Handbook of Research On Entrepreneurship
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Handbook of Research On Entrepreneurship

What We Know and What We Need to Know

Edited by Alain Fayolle

This indispensable Handbook offers a fresh look at entrepreneurship research, addressing what we already know, and what we still need to know, in the field. Over the course of 17 chapters, a collaboration of 24 highly-regarded researchers, experts in their fields, provide an insightful new perspective on the future of the study of entrepreneurship. They show that there is a need to redesign research in the field – enacting entrepreneurship out of the box – and consider the history of entrepreneurship whilst developing the future course for research. They also underline the importance of developing research at the crossroads of different fields and the need to explore new domains and/or revisit existing ones from differing perspectives. Finally, they express a desire for more continuity in research, developing knowledge around key concepts and insightful domains.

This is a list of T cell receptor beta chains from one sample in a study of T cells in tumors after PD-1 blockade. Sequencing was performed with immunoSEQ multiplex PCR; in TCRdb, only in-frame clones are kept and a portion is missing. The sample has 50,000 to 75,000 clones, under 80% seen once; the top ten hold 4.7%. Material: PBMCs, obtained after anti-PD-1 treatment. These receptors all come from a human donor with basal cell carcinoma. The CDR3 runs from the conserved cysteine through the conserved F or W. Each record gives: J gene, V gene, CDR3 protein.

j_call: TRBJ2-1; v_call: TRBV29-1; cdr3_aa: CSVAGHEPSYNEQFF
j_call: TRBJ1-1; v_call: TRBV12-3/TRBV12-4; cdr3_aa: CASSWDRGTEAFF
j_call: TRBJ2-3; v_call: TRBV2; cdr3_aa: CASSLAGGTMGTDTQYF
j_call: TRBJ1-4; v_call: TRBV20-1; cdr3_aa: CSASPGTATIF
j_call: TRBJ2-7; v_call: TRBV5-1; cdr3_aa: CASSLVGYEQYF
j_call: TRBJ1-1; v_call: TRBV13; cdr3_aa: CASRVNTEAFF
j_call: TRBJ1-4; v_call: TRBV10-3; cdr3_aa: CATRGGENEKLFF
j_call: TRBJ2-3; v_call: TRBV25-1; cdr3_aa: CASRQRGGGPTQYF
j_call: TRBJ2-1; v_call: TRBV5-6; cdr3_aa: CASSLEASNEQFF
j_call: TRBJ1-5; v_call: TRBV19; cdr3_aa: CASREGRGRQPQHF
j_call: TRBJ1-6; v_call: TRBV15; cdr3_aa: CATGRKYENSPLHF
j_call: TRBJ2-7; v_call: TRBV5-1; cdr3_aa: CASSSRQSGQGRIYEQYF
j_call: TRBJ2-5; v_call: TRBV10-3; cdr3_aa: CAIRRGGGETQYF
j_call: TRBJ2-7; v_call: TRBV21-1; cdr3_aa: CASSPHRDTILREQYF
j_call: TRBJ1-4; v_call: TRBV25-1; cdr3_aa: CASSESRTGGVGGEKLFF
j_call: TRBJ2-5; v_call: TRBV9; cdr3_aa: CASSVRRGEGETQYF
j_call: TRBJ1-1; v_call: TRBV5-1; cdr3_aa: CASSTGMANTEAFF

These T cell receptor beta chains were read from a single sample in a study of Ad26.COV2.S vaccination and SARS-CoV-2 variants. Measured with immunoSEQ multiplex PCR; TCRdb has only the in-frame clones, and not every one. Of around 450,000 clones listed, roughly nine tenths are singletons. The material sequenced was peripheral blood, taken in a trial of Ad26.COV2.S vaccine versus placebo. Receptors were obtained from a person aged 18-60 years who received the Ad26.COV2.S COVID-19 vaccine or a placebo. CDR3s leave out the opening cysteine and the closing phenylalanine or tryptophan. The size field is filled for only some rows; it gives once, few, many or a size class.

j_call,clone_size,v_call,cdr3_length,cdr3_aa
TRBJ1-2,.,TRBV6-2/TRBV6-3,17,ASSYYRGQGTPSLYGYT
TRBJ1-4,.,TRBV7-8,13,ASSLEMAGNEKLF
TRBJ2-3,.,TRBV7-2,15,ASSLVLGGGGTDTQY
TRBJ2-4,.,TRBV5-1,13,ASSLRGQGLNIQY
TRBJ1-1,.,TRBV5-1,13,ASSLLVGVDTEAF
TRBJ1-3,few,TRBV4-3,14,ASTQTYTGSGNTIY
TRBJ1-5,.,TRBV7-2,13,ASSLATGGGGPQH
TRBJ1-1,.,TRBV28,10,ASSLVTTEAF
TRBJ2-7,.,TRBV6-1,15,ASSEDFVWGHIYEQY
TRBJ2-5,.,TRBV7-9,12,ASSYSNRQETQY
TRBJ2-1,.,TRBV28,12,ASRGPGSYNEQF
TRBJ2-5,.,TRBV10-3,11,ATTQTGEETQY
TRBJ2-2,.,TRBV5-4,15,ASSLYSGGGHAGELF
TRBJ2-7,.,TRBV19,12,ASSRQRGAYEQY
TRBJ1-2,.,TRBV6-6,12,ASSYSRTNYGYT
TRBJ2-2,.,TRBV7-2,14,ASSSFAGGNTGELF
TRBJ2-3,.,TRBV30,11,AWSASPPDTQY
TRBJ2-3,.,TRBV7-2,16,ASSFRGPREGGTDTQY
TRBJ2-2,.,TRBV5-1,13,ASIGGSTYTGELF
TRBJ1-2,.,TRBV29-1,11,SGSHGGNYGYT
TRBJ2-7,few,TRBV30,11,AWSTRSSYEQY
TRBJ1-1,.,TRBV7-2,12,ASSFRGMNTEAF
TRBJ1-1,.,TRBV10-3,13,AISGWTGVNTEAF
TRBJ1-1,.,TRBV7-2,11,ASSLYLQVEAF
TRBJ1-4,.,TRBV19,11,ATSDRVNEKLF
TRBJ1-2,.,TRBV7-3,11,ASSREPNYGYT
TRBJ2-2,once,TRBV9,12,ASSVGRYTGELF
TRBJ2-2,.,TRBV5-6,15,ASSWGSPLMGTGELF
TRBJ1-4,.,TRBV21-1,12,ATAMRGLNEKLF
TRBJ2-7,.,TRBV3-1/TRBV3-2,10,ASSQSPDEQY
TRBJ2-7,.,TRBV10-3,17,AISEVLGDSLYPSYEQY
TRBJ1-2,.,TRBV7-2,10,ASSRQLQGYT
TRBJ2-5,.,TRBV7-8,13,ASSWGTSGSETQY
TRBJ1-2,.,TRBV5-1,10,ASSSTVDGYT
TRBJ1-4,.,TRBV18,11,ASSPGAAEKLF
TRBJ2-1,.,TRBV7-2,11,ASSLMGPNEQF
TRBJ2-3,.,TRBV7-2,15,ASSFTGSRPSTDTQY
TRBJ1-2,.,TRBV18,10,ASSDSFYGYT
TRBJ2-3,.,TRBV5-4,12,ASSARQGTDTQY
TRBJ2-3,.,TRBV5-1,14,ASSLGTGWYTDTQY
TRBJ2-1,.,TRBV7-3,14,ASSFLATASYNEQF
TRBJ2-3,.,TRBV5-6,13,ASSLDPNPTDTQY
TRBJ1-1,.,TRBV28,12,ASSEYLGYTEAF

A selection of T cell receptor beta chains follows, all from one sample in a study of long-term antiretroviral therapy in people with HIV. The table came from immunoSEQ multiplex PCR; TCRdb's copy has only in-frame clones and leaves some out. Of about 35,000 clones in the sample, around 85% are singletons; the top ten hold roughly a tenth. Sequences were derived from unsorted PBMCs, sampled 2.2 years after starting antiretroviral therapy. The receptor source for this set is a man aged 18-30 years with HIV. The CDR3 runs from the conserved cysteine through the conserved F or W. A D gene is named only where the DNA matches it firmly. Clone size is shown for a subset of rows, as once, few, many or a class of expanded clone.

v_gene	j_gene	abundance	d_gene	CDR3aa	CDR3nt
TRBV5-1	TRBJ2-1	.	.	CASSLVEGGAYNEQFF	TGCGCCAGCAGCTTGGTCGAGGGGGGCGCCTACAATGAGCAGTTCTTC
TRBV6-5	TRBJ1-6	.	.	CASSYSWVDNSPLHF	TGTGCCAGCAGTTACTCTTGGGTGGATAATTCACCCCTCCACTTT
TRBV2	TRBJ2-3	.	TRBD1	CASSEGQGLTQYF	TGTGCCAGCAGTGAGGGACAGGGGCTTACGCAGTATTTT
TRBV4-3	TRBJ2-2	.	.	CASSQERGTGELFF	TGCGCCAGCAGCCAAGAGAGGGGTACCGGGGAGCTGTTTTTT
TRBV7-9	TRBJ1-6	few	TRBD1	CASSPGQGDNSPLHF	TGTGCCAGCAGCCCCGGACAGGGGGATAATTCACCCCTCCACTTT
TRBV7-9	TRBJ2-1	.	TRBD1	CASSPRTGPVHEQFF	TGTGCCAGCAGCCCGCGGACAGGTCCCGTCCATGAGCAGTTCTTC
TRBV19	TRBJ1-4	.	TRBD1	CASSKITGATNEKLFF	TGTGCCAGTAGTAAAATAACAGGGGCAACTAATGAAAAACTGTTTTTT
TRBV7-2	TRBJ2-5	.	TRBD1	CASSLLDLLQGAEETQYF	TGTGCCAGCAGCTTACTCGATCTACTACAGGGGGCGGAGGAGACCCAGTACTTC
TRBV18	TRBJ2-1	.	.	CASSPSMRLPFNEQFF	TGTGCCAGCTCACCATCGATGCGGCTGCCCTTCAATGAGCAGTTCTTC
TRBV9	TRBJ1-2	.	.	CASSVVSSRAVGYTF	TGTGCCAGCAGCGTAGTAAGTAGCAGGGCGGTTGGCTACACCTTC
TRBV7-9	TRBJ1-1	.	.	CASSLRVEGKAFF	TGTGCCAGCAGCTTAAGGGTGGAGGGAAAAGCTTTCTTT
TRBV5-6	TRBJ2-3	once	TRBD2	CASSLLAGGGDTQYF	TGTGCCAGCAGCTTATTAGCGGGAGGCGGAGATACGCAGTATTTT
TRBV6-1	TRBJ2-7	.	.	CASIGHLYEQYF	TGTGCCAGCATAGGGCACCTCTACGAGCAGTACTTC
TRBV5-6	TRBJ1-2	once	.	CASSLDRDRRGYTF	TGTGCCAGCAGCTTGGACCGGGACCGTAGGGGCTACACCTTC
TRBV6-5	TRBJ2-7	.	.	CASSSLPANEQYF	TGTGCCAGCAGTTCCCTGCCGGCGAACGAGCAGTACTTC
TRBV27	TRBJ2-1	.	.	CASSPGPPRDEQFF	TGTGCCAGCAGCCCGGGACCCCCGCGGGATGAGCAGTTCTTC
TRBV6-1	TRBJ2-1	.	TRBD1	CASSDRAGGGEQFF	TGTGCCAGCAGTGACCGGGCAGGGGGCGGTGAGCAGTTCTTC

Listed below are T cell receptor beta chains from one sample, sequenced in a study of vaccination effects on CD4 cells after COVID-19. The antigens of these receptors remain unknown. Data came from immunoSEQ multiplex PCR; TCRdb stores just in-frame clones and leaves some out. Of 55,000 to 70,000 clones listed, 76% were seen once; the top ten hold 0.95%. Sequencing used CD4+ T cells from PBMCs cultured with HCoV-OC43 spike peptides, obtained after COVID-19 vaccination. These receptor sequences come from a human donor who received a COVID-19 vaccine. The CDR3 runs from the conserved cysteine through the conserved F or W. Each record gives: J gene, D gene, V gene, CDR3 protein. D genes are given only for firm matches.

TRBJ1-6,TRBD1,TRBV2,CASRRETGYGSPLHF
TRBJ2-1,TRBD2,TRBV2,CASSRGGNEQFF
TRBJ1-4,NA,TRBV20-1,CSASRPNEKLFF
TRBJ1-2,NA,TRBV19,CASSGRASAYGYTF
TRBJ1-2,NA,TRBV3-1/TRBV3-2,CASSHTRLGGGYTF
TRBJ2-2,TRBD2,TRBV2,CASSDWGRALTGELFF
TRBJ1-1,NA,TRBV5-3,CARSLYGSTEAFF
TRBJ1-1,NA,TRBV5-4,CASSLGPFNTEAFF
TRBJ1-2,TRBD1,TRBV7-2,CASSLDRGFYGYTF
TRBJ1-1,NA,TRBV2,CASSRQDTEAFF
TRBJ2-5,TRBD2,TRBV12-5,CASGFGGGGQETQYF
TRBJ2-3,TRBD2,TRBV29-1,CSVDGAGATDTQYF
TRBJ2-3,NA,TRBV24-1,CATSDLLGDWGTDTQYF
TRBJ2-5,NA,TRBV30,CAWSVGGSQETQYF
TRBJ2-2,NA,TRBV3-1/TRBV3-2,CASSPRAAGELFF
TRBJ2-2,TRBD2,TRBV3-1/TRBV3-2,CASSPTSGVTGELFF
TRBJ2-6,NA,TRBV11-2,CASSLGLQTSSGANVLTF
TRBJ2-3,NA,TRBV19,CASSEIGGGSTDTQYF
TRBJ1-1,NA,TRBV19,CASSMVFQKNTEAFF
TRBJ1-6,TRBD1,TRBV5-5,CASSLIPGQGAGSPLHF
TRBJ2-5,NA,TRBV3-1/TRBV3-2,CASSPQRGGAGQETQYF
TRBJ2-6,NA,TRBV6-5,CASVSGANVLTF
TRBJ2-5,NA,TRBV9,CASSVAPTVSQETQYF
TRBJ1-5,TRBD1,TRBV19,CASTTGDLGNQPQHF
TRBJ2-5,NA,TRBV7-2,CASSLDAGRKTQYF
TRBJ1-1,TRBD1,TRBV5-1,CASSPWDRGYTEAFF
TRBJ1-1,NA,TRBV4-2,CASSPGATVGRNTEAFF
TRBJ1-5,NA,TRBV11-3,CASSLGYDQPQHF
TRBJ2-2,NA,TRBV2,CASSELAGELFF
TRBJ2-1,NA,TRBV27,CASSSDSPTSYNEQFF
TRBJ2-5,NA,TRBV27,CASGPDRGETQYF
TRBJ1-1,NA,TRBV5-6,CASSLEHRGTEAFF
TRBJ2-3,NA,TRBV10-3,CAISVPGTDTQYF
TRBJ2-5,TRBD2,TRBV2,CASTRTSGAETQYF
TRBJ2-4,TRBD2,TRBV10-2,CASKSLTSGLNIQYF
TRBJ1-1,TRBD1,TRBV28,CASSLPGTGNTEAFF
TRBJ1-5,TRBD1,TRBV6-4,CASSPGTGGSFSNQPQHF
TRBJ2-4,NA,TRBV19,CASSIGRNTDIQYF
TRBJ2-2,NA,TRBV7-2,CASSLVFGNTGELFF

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Chapter 1: What we know and what we need to know in the field of entrepreneurship

Alain Fayolle


Entrepreneurship is a very fast-growing field which is getting better scientific and social recognition. To give just one example, from 2000 to 2010, the growth of the entrepreneurship division of the Academy of Management has been over 230 per cent. This division is one of the biggest of the association, with over 2700 members. There are more and more articles published in entrepreneurship journals and, more importantly, there is a growth of the penetration rate of entrepreneurship research in top-tier management journals such as Administrative Science Quarterly, Management Science, Academy of Management Review, Academy of Management Journal, Strategic Management Journal and Journal of Management. In 2010, Shane and Venkataraman's 2000 article, 'The promise of entrepreneurship as a field of research', won the Academy of Management Review Decade Award. This article has had over 2500 citations and has been influential for various reasons (Shane, 2012). It offers a process-based conceptualization of entrepreneurship discussion as a distinctive domain of research with its own questions and theories. It also opens new research avenues at the nexus of individuals and opportunities. Since the beginning of the third millennium, we are seeing in the academic literature an ongoing theoretical conversation on the discovery versus the creation of entrepreneurial opportunities. A more nuanced view of entrepreneurship is also developing in the field, giving some importance to cognition, intuition, emotion, failure, learning and expertise.

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